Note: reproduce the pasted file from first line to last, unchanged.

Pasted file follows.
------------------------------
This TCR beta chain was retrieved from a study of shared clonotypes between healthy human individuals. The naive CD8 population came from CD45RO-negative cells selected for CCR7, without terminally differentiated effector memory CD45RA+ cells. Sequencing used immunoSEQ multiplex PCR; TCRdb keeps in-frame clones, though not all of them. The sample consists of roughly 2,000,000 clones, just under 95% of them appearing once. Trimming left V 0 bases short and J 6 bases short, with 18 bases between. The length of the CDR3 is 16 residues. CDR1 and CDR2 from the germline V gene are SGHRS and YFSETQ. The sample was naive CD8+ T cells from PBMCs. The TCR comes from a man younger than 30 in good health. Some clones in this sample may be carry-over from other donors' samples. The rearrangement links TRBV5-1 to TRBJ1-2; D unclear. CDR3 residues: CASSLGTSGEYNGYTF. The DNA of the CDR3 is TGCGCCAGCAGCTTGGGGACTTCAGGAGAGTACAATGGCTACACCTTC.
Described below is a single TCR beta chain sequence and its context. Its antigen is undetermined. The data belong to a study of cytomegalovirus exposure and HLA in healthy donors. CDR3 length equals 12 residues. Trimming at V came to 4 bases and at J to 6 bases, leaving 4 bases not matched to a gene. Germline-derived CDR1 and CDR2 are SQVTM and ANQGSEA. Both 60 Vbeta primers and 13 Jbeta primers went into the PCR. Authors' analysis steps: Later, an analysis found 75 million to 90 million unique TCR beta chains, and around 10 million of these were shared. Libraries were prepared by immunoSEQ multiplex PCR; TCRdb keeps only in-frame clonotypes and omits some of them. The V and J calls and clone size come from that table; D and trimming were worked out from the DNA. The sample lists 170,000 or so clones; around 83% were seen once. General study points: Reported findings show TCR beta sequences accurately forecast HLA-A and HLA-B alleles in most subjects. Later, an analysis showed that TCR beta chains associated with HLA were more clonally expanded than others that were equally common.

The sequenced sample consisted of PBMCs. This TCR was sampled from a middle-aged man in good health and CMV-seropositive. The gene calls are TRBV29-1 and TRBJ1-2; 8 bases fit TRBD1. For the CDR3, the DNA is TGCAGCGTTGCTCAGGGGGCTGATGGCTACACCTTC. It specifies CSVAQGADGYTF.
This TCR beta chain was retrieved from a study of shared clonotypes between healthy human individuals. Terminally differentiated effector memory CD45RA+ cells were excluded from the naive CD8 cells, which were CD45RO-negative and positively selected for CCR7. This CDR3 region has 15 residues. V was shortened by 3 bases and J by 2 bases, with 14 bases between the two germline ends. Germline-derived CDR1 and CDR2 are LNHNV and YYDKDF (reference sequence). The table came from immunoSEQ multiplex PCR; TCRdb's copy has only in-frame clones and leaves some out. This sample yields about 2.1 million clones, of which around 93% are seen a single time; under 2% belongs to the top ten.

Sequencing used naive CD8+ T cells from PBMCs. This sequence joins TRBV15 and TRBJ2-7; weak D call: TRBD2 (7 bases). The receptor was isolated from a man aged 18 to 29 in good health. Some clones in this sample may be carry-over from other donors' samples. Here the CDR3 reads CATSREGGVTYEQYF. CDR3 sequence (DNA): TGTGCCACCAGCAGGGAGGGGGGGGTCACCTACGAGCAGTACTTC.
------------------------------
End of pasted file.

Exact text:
This TCR beta chain was retrieved from a study of shared clonotypes between healthy human individuals. The naive CD8 population came from CD45RO-negative cells selected for CCR7, without terminally differentiated effector memory CD45RA+ cells. Sequencing used immunoSEQ multiplex PCR; TCRdb keeps in-frame clones, though not all of them. The sample consists of roughly 2,000,000 clones, just under 95% of them appearing once. Trimming left V 0 bases short and J 6 bases short, with 18 bases between. The length of the CDR3 is 16 residues. CDR1 and CDR2 from the germline V gene are SGHRS and YFSETQ. The sample was naive CD8+ T cells from PBMCs. The TCR comes from a man younger than 30 in good health. Some clones in this sample may be carry-over from other donors' samples. The rearrangement links TRBV5-1 to TRBJ1-2; D unclear. CDR3 residues: CASSLGTSGEYNGYTF. The DNA of the CDR3 is TGCGCCAGCAGCTTGGGGACTTCAGGAGAGTACAATGGCTACACCTTC.
Described below is a single TCR beta chain sequence and its context. Its antigen is undetermined. The data belong to a study of cytomegalovirus exposure and HLA in healthy donors. CDR3 length equals 12 residues. Trimming at V came to 4 bases and at J to 6 bases, leaving 4 bases not matched to a gene. Germline-derived CDR1 and CDR2 are SQVTM and ANQGSEA. Both 60 Vbeta primers and 13 Jbeta primers went into the PCR. Authors' analysis steps: Later, an analysis found 75 million to 90 million unique TCR beta chains, and around 10 million of these were shared. Libraries were prepared by immunoSEQ multiplex PCR; TCRdb keeps only in-frame clonotypes and omits some of them. The V and J calls and clone size come from that table; D and trimming were worked out from the DNA. The sample lists 170,000 or so clones; around 83% were seen once. General study points: Reported findings show TCR beta sequences accurately forecast HLA-A and HLA-B alleles in most subjects. Later, an analysis showed that TCR beta chains associated with HLA were more clonally expanded than others that were equally common.

The sequenced sample consisted of PBMCs. This TCR was sampled from a middle-aged man in good health and CMV-seropositive. The gene calls are TRBV29-1 and TRBJ1-2; 8 bases fit TRBD1. For the CDR3, the DNA is TGCAGCGTTGCTCAGGGGGCTGATGGCTACACCTTC. It specifies CSVAQGADGYTF.
This TCR beta chain was retrieved from a study of shared clonotypes between healthy human individuals. Terminally differentiated effector memory CD45RA+ cells were excluded from the naive CD8 cells, which were CD45RO-negative and positively selected for CCR7. This CDR3 region has 15 residues. V was shortened by 3 bases and J by 2 bases, with 14 bases between the two germline ends. Germline-derived CDR1 and CDR2 are LNHNV and YYDKDF (reference sequence). The table came from immunoSEQ multiplex PCR; TCRdb's copy has only in-frame clones and leaves some out. This sample yields about 2.1 million clones, of which around 93% are seen a single time; under 2% belongs to the top ten.

Sequencing used naive CD8+ T cells from PBMCs. This sequence joins TRBV15 and TRBJ2-7; weak D call: TRBD2 (7 bases). The receptor was isolated from a man aged 18 to 29 in good health. Some clones in this sample may be carry-over from other donors' samples. Here the CDR3 reads CATSREGGVTYEQYF. CDR3 sequence (DNA): TGTGCCACCAGCAGGGAGGGGGGGGTCACCTACGAGCAGTACTTC.